With my Cardo Scala abandoned in a New York taxi and my Motorola H800 falling apart, I decided it was time to pick up a new BlueTooth headset. As luck would have it, I decided to buy on the very day that Aliph released their next-generation Jawbone headset, the ICON.
The Jawbone Backstory
The Jawbone series has emerged as the most-hyped headset around, with a devoted user base that swears to its effectiveness. They praise its “Noise Assassin” technology, which uses special software and a nubbin that senses the motion of your jaw bone when you talk (thus the name!) But they complained about the proprietary charging cable, the lack of a physical on/off switch, and the “we are the Borg” look of so many business folks sporting headsets identical except for color.
The ICON moves everything forward. It comes in a variety of design themes with different colors and textures. It uses the same industry-standard micro-USB plug as my Motorola. It has a real power switch. The company even claims advanced noise reduction capability. Plus, the ICON is cheaper than its predecessors, though $100 is still pretty pricey.
I picked up my Jawbone ICON at an Atlanta Best Buy store. It was the first one they had sold; the guys had just put them on the rack and weren’t sure what the price should be! But I was willing to drop $106.99 (including tax) to take my iPhone call quality to the next level.
Unboxing revealed a stubby headset, a wide variety of rubber ear attachments, some tiny manuals, and a USB charger with the world’s shortest micro-USB cable. The headset fired right up and paired easily with my iPhone, not even requiring a ridiculous game of enter-the-useless-0000-PIN.
This is apparently the first headset, other than the now-discontinued Apple model, that reports its battery status back to the iPhone for display. It also integrates nicely with the voice dialing features of the Apple wonder-phone, though I can’t understand why “call” is not a synonym for “dial”.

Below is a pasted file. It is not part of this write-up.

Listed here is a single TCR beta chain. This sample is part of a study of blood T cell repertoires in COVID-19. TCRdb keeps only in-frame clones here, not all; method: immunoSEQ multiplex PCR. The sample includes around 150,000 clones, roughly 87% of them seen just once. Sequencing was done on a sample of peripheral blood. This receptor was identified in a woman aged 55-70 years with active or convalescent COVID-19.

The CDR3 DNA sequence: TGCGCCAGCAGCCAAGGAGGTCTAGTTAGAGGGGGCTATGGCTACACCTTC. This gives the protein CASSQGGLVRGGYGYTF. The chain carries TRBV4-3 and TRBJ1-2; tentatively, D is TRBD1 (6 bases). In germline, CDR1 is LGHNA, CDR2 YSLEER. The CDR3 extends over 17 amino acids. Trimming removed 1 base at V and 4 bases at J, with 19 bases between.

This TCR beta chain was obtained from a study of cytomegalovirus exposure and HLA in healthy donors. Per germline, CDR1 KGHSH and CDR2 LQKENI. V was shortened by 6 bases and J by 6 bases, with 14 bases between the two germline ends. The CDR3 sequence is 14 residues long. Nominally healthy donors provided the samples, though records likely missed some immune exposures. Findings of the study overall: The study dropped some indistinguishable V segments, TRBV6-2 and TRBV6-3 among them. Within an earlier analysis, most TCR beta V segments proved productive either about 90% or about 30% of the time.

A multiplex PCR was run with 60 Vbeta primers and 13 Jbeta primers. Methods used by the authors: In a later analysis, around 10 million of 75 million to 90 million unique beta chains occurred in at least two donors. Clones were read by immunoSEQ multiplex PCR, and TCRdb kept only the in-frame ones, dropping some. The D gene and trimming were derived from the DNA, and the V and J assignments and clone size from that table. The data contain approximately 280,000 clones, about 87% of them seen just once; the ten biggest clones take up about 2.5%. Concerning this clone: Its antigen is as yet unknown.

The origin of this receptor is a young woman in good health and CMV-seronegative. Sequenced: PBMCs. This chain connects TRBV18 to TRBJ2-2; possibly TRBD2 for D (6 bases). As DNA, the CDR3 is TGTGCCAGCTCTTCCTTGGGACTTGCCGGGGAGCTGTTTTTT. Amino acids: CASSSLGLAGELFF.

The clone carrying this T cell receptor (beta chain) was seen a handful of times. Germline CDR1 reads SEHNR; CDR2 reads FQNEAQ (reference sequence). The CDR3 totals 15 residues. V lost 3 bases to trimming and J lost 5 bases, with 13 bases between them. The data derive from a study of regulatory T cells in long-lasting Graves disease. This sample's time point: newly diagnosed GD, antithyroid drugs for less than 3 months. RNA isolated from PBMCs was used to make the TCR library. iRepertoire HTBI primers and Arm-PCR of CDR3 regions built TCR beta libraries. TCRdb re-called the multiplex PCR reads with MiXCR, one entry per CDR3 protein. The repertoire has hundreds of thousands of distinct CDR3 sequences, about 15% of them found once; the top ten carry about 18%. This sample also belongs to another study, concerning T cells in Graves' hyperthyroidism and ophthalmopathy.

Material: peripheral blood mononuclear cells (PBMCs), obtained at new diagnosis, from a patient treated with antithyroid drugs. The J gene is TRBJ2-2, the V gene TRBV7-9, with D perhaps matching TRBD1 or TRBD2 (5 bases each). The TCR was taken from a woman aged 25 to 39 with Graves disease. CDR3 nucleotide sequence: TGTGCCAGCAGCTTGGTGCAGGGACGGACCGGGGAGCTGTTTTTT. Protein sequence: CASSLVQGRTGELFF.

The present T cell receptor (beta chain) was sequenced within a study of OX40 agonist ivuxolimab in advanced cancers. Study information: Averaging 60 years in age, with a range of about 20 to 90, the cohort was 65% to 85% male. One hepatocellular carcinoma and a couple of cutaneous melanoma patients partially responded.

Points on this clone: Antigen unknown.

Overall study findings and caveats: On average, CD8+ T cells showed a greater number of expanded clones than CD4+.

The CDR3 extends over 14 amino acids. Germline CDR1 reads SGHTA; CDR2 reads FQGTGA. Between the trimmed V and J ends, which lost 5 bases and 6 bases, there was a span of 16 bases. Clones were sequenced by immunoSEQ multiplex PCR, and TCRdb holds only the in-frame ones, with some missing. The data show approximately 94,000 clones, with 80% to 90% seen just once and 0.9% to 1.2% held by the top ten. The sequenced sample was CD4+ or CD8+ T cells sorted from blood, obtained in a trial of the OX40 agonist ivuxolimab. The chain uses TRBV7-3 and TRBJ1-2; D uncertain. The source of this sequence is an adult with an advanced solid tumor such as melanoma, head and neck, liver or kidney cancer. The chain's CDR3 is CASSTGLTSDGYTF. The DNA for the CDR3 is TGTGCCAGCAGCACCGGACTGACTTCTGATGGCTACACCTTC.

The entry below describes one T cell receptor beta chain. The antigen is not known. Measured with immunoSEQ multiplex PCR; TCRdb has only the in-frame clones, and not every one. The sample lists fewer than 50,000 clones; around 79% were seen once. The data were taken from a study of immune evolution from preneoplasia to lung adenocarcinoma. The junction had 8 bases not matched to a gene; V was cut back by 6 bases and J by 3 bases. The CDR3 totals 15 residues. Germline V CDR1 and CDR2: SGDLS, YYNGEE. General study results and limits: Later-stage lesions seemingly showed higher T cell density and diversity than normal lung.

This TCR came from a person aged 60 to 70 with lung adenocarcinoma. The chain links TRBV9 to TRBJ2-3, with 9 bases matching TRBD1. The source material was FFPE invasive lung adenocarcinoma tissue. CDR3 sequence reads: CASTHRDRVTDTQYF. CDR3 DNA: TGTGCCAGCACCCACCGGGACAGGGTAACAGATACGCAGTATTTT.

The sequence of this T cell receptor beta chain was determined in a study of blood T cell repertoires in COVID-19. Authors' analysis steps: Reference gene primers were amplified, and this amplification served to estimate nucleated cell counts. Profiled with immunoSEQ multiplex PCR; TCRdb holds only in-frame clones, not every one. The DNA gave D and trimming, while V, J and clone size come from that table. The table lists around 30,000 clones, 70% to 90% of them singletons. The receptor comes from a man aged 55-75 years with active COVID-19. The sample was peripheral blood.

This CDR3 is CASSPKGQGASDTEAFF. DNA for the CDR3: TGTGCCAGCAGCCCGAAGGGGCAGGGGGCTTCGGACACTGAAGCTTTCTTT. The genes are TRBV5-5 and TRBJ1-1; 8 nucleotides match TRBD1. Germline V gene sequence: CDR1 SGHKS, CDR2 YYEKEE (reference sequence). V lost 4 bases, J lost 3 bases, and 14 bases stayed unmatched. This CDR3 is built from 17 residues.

The Fitting Room
I was immediately impressed by the Jawbone Icon, but this wore off quickly. Although it ships with no less than eight different ear attachments (including a hook that can be added to any of the seven pads), I was unable to get a good fit. The default pad-plus-loop (shown in the images and video above) just wasn’t snug enough, and the little jawbone nub didn’t touch my cheek securely. Without this, my smooth-talking voice kept cutting in and out, irritating the party on the other end of the call.
I switched to the small circular pad, which fit nicely into my ear but didn’t hold the headset securely. So I added the hook, which kept my new $100 toy from hitting the floor but was too small for my ear. That ear hook is impressive, with a ball-type connector allowing near-infinite positioning, but it doesn’t hold the headset securely either, allowing it to “fall away” from my face whenever I look up or down. No dice.
I finally tried out the largest pad-plus-loop without the hook. Lo and behold, this last-ditch attempt worked, holding the headset securely, correctly applying the nub, and allowing me to speak clearly. But it feels a tad too big in my ear, becoming a pain after an hour or so. I’m not one of those “ear mullet” folks who leaves my headset in all the time, but I do get on long conference calls quite often. Although I now have a functional Jawbone Icon, I’m still not 100% satisfied.
The final cool new feature of the Jawbone Icon is MyTalk. “Apps” are the buzzword of the moment, thanks to Apple and the iPhone, and Aliph isn’t left behind: The Jawbone Icon can run apps! Apparently, one can log into Aliph’s MyTalk web site and download different voices for the headset and even special apps that allow it to do nifty things.
I can’t tell you how cool MyTalk and the Jawbone Apps are. No, seriously, I can’t tell you. See, I don’t have access. MyTalk is in beta and, although Aliph allows folks to register for beta access, I guess I didn’t make the cut. I held off this review for a few weeks, even after posting the first unboxing video on YouTube, but still have had no response from Aliph about access.
So I’m going to make stuff up. Wouldn’t it be cool if you could get Lt. Uhura from Star Trek to be the voice in the Icon Ear Mullet? Or Marvin the paranoid android from the BBC dramatization of Hitchhiker’s Guide? And I’d love it if I could tap and hold the button for 15 seconds and have Starbuck’s deliver a grande green tea latte with no syrup! Maybe it’ll have voice control so I can even order a venti nonfat cafe mocha with two pumps and no whip? Naah, that’s crazy talk! You’d definitely need to set a voice command macro to get a Hoffacino!
Seriously, I have no idea what MyTalk is all about. But I guess it’s cool. Maybe the Aliph bouncer will let me in once they read this review…
Update: Aliph approved me a for a MyTalk Beta account right after this went live. Look for a review soon!